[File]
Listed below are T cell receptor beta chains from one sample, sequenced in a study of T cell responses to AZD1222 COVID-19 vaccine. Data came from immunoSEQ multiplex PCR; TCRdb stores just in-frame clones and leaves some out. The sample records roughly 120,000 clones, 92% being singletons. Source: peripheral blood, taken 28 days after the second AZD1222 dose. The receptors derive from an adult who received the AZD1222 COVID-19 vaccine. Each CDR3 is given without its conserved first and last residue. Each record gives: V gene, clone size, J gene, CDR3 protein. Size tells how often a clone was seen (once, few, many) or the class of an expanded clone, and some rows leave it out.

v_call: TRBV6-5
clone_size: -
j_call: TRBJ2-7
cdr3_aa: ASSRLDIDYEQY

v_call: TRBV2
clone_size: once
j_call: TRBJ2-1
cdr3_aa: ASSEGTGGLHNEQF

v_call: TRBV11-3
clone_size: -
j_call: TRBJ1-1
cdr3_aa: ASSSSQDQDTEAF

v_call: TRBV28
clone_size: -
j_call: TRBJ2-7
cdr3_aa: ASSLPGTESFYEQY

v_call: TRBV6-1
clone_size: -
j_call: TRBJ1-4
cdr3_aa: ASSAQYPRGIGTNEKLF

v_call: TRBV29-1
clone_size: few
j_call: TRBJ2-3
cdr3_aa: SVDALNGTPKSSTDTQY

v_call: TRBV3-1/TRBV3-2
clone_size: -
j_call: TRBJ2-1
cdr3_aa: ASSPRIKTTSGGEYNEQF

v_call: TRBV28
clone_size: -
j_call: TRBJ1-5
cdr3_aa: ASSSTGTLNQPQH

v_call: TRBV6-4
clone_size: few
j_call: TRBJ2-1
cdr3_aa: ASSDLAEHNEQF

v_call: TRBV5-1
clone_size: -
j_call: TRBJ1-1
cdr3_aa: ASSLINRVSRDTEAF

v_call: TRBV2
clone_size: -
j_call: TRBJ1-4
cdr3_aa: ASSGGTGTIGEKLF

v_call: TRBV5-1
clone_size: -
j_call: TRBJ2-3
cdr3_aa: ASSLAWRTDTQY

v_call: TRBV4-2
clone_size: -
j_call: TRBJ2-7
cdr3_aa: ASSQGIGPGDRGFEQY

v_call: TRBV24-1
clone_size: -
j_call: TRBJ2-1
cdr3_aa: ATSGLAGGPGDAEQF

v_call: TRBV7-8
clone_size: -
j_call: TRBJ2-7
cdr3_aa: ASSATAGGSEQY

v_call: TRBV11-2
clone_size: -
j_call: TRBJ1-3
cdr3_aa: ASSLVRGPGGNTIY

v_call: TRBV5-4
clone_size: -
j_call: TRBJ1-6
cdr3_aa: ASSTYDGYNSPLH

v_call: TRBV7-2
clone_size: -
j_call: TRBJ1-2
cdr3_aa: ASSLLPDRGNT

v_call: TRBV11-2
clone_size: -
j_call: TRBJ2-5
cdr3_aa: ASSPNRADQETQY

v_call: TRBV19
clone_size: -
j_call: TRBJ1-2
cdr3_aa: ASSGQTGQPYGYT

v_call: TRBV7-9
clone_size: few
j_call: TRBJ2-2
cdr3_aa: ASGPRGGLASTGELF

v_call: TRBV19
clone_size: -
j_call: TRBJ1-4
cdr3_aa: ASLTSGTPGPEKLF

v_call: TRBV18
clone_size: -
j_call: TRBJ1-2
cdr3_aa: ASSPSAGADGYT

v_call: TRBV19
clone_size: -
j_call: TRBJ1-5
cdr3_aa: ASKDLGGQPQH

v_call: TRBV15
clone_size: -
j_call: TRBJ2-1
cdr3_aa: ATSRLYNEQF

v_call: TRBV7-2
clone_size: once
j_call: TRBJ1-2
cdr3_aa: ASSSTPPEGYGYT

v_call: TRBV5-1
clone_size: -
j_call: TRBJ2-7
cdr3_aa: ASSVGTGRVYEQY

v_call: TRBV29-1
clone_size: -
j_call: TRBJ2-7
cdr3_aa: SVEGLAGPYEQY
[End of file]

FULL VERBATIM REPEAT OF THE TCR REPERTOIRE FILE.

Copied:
Listed below are T cell receptor beta chains from one sample, sequenced in a study of T cell responses to AZD1222 COVID-19 vaccine. Data came from immunoSEQ multiplex PCR; TCRdb stores just in-frame clones and leaves some out. The sample records roughly 120,000 clones, 92% being singletons. Source: peripheral blood, taken 28 days after the second AZD1222 dose. The receptors derive from an adult who received the AZD1222 COVID-19 vaccine. Each CDR3 is given without its conserved first and last residue. Each record gives: V gene, clone size, J gene, CDR3 protein. Size tells how often a clone was seen (once, few, many) or the class of an expanded clone, and some rows leave it out.

v_call: TRBV6-5
clone_size: -
j_call: TRBJ2-7
cdr3_aa: ASSRLDIDYEQY

v_call: TRBV2
clone_size: once
j_call: TRBJ2-1
cdr3_aa: ASSEGTGGLHNEQF

v_call: TRBV11-3
clone_size: -
j_call: TRBJ1-1
cdr3_aa: ASSSSQDQDTEAF

v_call: TRBV28
clone_size: -
j_call: TRBJ2-7
cdr3_aa: ASSLPGTESFYEQY

v_call: TRBV6-1
clone_size: -
j_call: TRBJ1-4
cdr3_aa: ASSAQYPRGIGTNEKLF

v_call: TRBV29-1
clone_size: few
j_call: TRBJ2-3
cdr3_aa: SVDALNGTPKSSTDTQY

v_call: TRBV3-1/TRBV3-2
clone_size: -
j_call: TRBJ2-1
cdr3_aa: ASSPRIKTTSGGEYNEQF

v_call: TRBV28
clone_size: -
j_call: TRBJ1-5
cdr3_aa: ASSSTGTLNQPQH

v_call: TRBV6-4
clone_size: few
j_call: TRBJ2-1
cdr3_aa: ASSDLAEHNEQF

v_call: TRBV5-1
clone_size: -
j_call: TRBJ1-1
cdr3_aa: ASSLINRVSRDTEAF

v_call: TRBV2
clone_size: -
j_call: TRBJ1-4
cdr3_aa: ASSGGTGTIGEKLF

v_call: TRBV5-1
clone_size: -
j_call: TRBJ2-3
cdr3_aa: ASSLAWRTDTQY

v_call: TRBV4-2
clone_size: -
j_call: TRBJ2-7
cdr3_aa: ASSQGIGPGDRGFEQY

v_call: TRBV24-1
clone_size: -
j_call: TRBJ2-1
cdr3_aa: ATSGLAGGPGDAEQF

v_call: TRBV7-8
clone_size: -
j_call: TRBJ2-7
cdr3_aa: ASSATAGGSEQY

v_call: TRBV11-2
clone_size: -
j_call: TRBJ1-3
cdr3_aa: ASSLVRGPGGNTIY

v_call: TRBV5-4
clone_size: -
j_call: TRBJ1-6
cdr3_aa: ASSTYDGYNSPLH

v_call: TRBV7-2
clone_size: -
j_call: TRBJ1-2
cdr3_aa: ASSLLPDRGNT

v_call: TRBV11-2
clone_size: -
j_call: TRBJ2-5
cdr3_aa: ASSPNRADQETQY

v_call: TRBV19
clone_size: -
j_call: TRBJ1-2
cdr3_aa: ASSGQTGQPYGYT

v_call: TRBV7-9
clone_size: few
j_call: TRBJ2-2
cdr3_aa: ASGPRGGLASTGELF

v_call: TRBV19
clone_size: -
j_call: TRBJ1-4
cdr3_aa: ASLTSGTPGPEKLF

v_call: TRBV18
clone_size: -
j_call: TRBJ1-2
cdr3_aa: ASSPSAGADGYT

v_call: TRBV19
clone_size: -
j_call: TRBJ1-5
cdr3_aa: ASKDLGGQPQH

v_call: TRBV15
clone_size: -
j_call: TRBJ2-1
cdr3_aa: ATSRLYNEQF

v_call: TRBV7-2
clone_size: once
j_call: TRBJ1-2
cdr3_aa: ASSSTPPEGYGYT

v_call: TRBV5-1
clone_size: -
j_call: TRBJ2-7
cdr3_aa: ASSVGTGRVYEQY

v_call: TRBV29-1
clone_size: -
j_call: TRBJ2-7
cdr3_aa: SVEGLAGPYEQY